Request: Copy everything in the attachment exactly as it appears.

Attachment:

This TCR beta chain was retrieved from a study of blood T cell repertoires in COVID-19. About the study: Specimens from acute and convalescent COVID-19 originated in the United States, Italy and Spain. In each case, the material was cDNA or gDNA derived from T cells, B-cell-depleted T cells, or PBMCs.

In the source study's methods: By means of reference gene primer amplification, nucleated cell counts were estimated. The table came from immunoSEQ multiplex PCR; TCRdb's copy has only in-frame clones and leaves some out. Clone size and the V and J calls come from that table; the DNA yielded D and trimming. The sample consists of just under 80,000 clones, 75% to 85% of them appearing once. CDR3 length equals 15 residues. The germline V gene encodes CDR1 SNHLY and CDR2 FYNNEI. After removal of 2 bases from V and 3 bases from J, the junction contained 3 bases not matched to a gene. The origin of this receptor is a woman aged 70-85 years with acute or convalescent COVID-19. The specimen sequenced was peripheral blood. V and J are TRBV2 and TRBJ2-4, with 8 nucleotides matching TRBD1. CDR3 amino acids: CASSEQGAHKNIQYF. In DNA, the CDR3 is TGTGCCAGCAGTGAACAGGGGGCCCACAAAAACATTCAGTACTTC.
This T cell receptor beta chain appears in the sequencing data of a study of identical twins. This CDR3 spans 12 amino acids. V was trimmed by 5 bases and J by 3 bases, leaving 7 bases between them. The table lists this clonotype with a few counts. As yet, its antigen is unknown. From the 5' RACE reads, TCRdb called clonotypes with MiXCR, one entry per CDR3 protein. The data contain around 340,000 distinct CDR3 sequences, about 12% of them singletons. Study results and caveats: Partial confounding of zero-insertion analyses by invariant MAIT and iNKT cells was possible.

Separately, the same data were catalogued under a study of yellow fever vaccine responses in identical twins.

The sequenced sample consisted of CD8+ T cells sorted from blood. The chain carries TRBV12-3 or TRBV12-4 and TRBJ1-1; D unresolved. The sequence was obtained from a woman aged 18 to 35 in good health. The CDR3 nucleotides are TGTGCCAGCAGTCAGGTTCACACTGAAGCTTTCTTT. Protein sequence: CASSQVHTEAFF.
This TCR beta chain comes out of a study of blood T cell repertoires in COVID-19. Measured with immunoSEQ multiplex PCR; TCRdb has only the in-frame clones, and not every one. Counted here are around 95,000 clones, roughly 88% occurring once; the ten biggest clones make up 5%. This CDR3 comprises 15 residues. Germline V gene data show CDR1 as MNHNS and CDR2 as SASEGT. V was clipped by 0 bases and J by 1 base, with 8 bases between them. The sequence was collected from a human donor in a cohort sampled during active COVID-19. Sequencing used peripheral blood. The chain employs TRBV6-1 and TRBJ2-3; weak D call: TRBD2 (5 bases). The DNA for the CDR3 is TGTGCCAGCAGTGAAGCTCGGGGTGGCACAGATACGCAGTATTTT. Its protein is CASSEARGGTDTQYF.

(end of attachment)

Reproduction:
This TCR beta chain was retrieved from a study of blood T cell repertoires in COVID-19. About the study: Specimens from acute and convalescent COVID-19 originated in the United States, Italy and Spain. In each case, the material was cDNA or gDNA derived from T cells, B-cell-depleted T cells, or PBMCs.

In the source study's methods: By means of reference gene primer amplification, nucleated cell counts were estimated. The table came from immunoSEQ multiplex PCR; TCRdb's copy has only in-frame clones and leaves some out. Clone size and the V and J calls come from that table; the DNA yielded D and trimming. The sample consists of just under 80,000 clones, 75% to 85% of them appearing once. CDR3 length equals 15 residues. The germline V gene encodes CDR1 SNHLY and CDR2 FYNNEI. After removal of 2 bases from V and 3 bases from J, the junction contained 3 bases not matched to a gene. The origin of this receptor is a woman aged 70-85 years with acute or convalescent COVID-19. The specimen sequenced was peripheral blood. V and J are TRBV2 and TRBJ2-4, with 8 nucleotides matching TRBD1. CDR3 amino acids: CASSEQGAHKNIQYF. In DNA, the CDR3 is TGTGCCAGCAGTGAACAGGGGGCCCACAAAAACATTCAGTACTTC.
This T cell receptor beta chain appears in the sequencing data of a study of identical twins. This CDR3 spans 12 amino acids. V was trimmed by 5 bases and J by 3 bases, leaving 7 bases between them. The table lists this clonotype with a few counts. As yet, its antigen is unknown. From the 5' RACE reads, TCRdb called clonotypes with MiXCR, one entry per CDR3 protein. The data contain around 340,000 distinct CDR3 sequences, about 12% of them singletons. Study results and caveats: Partial confounding of zero-insertion analyses by invariant MAIT and iNKT cells was possible.

Separately, the same data were catalogued under a study of yellow fever vaccine responses in identical twins.

The sequenced sample consisted of CD8+ T cells sorted from blood. The chain carries TRBV12-3 or TRBV12-4 and TRBJ1-1; D unresolved. The sequence was obtained from a woman aged 18 to 35 in good health. The CDR3 nucleotides are TGTGCCAGCAGTCAGGTTCACACTGAAGCTTTCTTT. Protein sequence: CASSQVHTEAFF.
This TCR beta chain comes out of a study of blood T cell repertoires in COVID-19. Measured with immunoSEQ multiplex PCR; TCRdb has only the in-frame clones, and not every one. Counted here are around 95,000 clones, roughly 88% occurring once; the ten biggest clones make up 5%. This CDR3 comprises 15 residues. Germline V gene data show CDR1 as MNHNS and CDR2 as SASEGT. V was clipped by 0 bases and J by 1 base, with 8 bases between them. The sequence was collected from a human donor in a cohort sampled during active COVID-19. Sequencing used peripheral blood. The chain employs TRBV6-1 and TRBJ2-3; weak D call: TRBD2 (5 bases). The DNA for the CDR3 is TGTGCCAGCAGTGAAGCTCGGGGTGGCACAGATACGCAGTATTTT. Its protein is CASSEARGGTDTQYF.